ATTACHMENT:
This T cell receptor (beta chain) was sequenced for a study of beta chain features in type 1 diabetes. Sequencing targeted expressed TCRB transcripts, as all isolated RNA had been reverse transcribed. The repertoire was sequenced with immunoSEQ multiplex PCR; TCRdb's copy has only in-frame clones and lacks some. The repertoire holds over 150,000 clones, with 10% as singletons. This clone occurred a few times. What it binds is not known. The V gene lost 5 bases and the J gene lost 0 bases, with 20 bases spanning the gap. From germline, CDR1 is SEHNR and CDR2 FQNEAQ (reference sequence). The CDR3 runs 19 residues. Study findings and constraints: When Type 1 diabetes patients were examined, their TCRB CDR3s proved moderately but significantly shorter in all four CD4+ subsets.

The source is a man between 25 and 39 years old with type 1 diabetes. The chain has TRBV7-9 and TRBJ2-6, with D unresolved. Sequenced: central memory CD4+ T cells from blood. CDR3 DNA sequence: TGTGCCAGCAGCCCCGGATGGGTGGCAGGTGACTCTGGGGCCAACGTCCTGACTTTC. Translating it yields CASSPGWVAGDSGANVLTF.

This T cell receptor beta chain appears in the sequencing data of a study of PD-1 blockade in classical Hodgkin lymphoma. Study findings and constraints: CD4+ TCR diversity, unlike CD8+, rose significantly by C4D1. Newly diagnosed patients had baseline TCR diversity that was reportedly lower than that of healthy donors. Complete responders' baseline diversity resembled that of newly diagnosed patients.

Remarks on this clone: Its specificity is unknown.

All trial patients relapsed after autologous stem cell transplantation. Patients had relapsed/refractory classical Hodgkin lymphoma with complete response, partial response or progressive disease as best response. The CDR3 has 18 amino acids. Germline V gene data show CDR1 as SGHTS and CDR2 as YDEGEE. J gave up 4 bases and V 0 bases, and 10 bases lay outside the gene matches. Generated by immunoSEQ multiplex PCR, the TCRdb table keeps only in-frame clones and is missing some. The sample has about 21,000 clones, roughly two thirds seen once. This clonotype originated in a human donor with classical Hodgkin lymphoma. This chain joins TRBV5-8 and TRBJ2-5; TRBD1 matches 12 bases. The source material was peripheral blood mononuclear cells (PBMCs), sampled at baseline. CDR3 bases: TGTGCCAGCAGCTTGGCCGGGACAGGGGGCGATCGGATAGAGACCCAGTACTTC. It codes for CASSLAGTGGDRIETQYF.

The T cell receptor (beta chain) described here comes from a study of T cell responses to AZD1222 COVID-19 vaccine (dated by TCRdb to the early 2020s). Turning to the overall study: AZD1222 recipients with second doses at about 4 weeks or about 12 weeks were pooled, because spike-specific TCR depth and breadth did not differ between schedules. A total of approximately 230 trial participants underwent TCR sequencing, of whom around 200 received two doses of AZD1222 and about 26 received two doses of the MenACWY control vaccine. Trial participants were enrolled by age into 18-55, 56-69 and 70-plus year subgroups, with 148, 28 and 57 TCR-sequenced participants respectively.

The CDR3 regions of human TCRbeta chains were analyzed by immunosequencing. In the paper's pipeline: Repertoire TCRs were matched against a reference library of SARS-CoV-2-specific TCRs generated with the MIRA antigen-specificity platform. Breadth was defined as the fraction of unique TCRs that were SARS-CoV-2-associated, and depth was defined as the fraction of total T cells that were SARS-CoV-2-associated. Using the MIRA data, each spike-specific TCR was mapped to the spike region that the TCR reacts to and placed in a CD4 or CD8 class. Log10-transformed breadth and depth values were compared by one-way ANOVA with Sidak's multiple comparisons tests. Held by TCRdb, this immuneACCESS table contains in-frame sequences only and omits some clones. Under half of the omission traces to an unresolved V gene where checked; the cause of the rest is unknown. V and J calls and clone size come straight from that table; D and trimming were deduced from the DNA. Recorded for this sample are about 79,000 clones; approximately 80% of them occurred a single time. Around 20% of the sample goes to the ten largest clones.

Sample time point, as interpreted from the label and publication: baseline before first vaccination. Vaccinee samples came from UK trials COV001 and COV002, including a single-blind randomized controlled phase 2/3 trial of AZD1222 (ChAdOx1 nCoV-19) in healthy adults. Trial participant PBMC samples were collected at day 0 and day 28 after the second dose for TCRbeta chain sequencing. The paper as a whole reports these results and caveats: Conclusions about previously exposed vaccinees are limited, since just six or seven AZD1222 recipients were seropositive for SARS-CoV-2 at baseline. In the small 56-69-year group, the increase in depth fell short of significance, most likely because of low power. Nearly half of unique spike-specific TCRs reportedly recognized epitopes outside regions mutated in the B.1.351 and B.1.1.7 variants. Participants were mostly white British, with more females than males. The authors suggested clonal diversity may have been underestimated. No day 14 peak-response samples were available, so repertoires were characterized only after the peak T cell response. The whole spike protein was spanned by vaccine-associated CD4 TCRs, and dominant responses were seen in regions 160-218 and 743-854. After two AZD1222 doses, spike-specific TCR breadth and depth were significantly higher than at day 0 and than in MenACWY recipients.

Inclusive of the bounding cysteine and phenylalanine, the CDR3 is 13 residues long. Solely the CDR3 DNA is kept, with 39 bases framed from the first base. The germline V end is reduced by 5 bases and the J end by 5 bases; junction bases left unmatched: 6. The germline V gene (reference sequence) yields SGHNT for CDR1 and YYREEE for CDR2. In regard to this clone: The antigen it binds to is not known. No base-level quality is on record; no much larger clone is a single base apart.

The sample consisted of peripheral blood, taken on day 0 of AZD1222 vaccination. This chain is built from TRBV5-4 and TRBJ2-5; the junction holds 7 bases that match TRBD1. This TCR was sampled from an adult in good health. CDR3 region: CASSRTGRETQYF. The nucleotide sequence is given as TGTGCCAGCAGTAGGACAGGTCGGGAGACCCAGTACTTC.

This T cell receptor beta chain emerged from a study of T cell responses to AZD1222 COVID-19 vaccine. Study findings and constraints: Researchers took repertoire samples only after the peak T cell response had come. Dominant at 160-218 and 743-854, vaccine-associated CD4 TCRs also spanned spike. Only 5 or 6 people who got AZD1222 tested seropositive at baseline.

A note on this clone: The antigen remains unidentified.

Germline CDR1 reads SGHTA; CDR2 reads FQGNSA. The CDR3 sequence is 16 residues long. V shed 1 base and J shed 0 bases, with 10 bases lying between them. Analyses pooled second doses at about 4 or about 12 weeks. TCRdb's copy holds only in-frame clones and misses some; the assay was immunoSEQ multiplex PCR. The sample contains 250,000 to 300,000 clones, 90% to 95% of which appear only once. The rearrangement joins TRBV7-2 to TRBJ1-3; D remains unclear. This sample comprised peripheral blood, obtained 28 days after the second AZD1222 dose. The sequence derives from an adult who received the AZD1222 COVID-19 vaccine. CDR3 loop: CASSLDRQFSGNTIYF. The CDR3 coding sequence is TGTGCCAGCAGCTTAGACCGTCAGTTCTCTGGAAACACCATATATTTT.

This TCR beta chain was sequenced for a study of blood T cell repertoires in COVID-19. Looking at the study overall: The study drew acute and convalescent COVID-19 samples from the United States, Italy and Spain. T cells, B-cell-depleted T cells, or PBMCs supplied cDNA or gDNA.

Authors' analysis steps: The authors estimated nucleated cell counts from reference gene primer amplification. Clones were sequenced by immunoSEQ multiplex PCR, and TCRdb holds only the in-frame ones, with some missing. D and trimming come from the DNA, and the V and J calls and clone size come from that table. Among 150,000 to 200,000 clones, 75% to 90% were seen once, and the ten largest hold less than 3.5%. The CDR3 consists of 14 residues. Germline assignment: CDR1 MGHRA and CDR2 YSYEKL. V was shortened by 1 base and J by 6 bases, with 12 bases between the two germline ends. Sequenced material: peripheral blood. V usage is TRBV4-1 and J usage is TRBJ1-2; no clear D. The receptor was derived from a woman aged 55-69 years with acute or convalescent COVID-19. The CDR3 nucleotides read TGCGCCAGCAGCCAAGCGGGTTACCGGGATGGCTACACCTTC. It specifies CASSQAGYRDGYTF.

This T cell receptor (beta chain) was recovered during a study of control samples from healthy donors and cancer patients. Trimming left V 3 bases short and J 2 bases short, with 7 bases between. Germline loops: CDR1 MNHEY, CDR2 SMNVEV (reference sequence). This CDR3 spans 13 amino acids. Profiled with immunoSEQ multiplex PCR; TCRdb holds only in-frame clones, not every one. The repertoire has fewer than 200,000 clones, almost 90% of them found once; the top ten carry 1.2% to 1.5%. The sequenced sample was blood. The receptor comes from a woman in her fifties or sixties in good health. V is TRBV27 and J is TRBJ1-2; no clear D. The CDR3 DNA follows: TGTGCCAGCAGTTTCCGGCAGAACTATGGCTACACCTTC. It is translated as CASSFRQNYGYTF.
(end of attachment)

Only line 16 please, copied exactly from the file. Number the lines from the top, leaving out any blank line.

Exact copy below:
This T cell receptor (beta chain) was recovered during a study of control samples from healthy donors and cancer patients. Trimming left V 3 bases short and J 2 bases short, with 7 bases between. Germline loops: CDR1 MNHEY, CDR2 SMNVEV (reference sequence). This CDR3 spans 13 amino acids. Profiled with immunoSEQ multiplex PCR; TCRdb holds only in-frame clones, not every one. The repertoire has fewer than 200,000 clones, almost 90% of them found once; the top ten carry 1.2% to 1.5%. The sequenced sample was blood. The receptor comes from a woman in her fifties or sixties in good health. V is TRBV27 and J is TRBJ1-2; no clear D. The CDR3 DNA follows: TGTGCCAGCAGTTTCCGGCAGAACTATGGCTACACCTTC. It is translated as CASSFRQNYGYTF.